Essay on Law, Ethics and Policy
Number of words: 825
In determining whether Asha’s ex-partner can re-establish contact with Asha and her children, it is essential to determine who has parental responsibility for the children. Section 3 (1) of the Children Act (CA) 1989 defines parental responsibility as “all rights, duties, powers, responsibilities and authority which by law a parent of a child has in relation to the child and his property.” Ordinarily, anyone who has parental responsibility has a duty to maintain, protect from harm, secure and exercise control over his/her children. Additionally, he/she has the right to decide where the children lives, their education and religion, and have contact with them.
According to section 2 (1) of CA 1989, both father and mother automatically acquire parental responsibility if they were married at the time of the birth. In Asha’s case study, there is no mention of the two being married, therefore her ex-partner cannot be said to automatically acquire parental responsibility based on this ground. Further, according to section 2 (2A) of the CA 1989, both father and mother automatically acquire parental responsibility if they were in a civil partnership at the time of the both. In Asha’s case study, it is not explicitly mentioned whether Asha was in a civil partnership with her partnership. In this regard, the ex-partner cannot be said to automatically acquire parental responsibility based on this ground. It is imperative to note that according to section 2 (b) of CA 1989, a mother automatically acquires parental responsibility even if she was not married at the time of birth. Essentially, this means in the case study provided, Asha has full parental responsibility over her two children.
Since from the preceding section, it is prima facie that Asha’s ex-partner neither was married to her nor was he in a civil partnership with her; it is essential to evaluate possible ways through which he can acquire the parental responsibility. Notably, according to section 4 (1) (a) Asha’s ex-partner can acquire parental responsibility of the two children if his name together with Asha’s name is listed on the children’s birth certificate. It should get noted that the provision mentioned above was incorporated into CA 1989 by section 111 of the Adoption and Children Act 2002. However, the provisions only applies to births that were registered after 2006.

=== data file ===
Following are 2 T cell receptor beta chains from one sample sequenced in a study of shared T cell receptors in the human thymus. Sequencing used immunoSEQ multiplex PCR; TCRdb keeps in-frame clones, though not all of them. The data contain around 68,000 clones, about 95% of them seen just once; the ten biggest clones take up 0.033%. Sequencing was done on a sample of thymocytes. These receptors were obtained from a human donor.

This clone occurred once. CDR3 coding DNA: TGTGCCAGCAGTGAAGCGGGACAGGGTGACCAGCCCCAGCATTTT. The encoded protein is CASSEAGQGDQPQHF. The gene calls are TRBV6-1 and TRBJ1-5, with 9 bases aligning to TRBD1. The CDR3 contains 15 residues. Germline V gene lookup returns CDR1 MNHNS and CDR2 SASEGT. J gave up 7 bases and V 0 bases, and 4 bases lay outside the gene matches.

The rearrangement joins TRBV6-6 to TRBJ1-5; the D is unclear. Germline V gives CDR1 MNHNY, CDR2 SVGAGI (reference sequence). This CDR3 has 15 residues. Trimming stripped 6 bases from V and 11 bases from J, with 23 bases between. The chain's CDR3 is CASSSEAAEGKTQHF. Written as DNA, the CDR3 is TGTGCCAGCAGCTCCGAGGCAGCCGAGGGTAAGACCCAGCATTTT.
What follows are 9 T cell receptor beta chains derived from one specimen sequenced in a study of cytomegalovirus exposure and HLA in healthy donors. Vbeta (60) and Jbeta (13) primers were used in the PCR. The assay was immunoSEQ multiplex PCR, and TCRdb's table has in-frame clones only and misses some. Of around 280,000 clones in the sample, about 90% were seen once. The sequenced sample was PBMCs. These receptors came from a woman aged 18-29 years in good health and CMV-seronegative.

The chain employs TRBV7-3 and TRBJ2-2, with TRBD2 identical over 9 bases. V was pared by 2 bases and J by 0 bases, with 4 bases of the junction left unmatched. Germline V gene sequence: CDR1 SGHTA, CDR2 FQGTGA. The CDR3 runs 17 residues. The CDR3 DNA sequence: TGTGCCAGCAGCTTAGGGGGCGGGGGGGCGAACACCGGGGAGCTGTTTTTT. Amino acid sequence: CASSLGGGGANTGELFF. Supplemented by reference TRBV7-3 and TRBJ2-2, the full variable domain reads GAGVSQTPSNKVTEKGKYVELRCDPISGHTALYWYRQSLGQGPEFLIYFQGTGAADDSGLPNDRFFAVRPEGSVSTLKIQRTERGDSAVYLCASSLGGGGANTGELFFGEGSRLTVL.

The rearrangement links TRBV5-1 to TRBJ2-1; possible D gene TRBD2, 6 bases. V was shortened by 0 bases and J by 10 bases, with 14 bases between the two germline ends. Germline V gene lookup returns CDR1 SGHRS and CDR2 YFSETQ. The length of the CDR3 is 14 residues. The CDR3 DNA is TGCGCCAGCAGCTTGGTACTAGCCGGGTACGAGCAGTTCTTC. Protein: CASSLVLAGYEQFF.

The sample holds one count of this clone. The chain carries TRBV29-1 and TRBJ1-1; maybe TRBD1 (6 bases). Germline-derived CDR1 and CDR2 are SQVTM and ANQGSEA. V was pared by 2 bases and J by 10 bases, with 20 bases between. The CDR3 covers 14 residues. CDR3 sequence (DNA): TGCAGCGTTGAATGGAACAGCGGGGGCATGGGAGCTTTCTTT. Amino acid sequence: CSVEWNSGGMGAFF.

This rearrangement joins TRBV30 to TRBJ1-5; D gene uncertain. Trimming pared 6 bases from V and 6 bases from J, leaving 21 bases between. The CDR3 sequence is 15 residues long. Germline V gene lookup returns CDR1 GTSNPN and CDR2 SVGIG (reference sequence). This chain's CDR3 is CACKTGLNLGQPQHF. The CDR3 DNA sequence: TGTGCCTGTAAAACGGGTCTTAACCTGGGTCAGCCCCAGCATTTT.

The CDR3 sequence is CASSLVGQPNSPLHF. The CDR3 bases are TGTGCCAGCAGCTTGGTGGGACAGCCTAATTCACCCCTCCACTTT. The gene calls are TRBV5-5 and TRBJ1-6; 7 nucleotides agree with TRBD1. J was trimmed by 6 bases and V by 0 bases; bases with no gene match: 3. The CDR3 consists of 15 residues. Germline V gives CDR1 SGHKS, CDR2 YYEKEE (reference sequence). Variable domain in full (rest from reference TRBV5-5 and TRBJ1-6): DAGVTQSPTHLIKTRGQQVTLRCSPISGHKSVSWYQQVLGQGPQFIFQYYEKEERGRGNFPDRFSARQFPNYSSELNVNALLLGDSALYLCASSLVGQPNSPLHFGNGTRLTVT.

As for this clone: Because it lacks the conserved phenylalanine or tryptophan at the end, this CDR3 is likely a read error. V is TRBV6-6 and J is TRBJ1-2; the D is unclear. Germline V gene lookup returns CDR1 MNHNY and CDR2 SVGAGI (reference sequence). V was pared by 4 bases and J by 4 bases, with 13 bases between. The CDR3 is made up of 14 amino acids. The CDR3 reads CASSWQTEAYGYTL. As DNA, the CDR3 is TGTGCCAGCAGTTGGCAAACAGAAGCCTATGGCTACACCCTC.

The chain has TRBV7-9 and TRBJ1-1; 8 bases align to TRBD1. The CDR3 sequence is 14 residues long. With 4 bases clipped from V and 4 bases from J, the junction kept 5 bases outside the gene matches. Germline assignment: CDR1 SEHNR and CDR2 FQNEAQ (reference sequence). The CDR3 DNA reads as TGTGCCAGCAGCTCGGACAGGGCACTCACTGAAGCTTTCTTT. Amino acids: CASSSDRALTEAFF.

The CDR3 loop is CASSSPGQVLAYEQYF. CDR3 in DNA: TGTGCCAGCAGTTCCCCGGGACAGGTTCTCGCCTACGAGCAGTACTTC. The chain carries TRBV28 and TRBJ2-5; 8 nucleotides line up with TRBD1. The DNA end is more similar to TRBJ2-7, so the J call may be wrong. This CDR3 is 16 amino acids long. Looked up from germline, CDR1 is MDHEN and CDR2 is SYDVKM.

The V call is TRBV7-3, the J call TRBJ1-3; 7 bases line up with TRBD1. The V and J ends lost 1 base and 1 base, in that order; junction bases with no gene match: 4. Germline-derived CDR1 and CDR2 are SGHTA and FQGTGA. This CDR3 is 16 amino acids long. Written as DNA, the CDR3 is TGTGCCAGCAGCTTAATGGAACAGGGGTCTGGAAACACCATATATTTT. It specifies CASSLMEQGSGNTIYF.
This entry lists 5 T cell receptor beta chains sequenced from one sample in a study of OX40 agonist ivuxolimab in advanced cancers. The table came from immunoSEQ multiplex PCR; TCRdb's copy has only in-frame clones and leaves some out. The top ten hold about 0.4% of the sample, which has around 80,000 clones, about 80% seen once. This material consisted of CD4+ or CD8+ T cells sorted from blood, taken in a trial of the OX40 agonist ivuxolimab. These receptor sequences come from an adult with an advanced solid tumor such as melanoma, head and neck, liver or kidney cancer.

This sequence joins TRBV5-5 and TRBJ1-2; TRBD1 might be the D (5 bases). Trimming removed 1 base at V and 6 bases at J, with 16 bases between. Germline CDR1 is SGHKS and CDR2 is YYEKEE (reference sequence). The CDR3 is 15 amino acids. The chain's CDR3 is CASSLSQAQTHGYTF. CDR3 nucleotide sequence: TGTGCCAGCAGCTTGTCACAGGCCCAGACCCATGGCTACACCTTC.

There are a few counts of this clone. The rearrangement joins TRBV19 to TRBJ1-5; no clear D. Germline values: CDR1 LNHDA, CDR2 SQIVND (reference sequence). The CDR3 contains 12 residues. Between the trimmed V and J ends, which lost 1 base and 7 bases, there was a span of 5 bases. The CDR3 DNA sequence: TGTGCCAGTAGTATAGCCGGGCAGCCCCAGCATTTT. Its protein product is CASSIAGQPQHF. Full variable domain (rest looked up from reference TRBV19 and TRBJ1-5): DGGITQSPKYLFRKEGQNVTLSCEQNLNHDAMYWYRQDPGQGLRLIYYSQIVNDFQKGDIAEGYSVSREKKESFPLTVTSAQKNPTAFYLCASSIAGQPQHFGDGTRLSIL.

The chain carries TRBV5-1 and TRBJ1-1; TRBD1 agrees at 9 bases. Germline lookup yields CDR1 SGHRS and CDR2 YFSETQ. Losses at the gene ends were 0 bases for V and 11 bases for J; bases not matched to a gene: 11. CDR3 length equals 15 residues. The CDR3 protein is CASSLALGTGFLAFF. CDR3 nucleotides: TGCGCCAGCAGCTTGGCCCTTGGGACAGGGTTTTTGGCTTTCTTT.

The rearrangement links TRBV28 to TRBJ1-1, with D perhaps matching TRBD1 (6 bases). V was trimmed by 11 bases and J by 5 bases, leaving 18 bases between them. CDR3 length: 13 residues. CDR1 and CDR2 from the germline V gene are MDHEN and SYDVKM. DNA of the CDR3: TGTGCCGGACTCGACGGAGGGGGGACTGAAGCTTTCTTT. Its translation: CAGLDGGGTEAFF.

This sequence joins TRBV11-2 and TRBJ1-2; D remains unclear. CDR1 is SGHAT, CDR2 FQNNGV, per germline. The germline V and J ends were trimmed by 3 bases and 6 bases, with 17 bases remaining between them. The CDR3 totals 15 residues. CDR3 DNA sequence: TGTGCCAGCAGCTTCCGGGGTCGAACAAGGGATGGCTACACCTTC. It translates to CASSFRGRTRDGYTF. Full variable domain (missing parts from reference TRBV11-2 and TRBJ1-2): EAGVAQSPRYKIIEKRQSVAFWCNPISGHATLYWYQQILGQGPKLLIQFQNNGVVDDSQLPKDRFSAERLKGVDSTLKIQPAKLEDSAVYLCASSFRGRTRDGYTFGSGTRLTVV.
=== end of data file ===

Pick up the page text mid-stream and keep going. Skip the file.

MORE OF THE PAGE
Nevertheless, if Asha ex-partner’s name is not listed on the children’s birth certificates, he still can acquire parental responsibility by entering into a parental responsibility agreement with Asha that is duly recorded as delineated by section 4 (1) (b) of CA 1989. However, if this is not possible Asha’s ex-partner can still acquire parental responsibility by applying for a PRO (parental responsibility order) from the court. In case, Asha’s ex-partner opts to apply for a PRO, the court will consider several factors before it can grant him parental responsibility.
According to section 1 (1) of CA 1989, courts normally consider the welfare of the children when they are granting PRO orders. In Asha’s case study, the court can consider her diagnosis of anxiety and depression, which is impeding with her ability to provide adequate care to the children. The court will also consider the fact that Asha is not in any gainful employment, which means she cannot provide food and housing to the two children. It should however get noted that when courts are granting PRO, they are guided by the presumption that issuing the order will only ameliorate the children’s welfare. Essentially, this means that the court will not grant a PRO if it is nor prima facie, that it will result in the enhancement of the welfare of Asha’s two children. Besides, it is imperative to note that PRO order are premised on the assumption that there is a clear relationship between the children and the parent. Arguably, in Asha’s case study there is a clear relationship between the children and the father.
The court in Re H (Minors) (LA: Parental Rights) (No 3)  examined the most important factors for consideration before granting a PRO. Conclusively, the court held that factors such as commitment of the parent and attachment to the children were only starting points. Therefore, the court will always consider other factors in addition to those. In Asha’s case study, it is prima facie that her ex-partner is attached to her children. However, it is not entirely clear whether the ex-partner is committed in the caring and upbringing of the children.
Furthermore, in Re H (PR) , the court emphasised its consideration of other factors when issuing PRO. In particular, the court held that since the father displayed cruel behaviour he could only get joint parental responsibility with the mother. In light of this, it is highly likely that the court will grant Asha’s ex-partner joint parental responsibility. It is only after this that he can legally establish contact with the children.
Children Act 1989
Re H (Minors) (LA: Parental Rights) (No 3)  1 FLR 214
Re H (PR)  1 FLR 855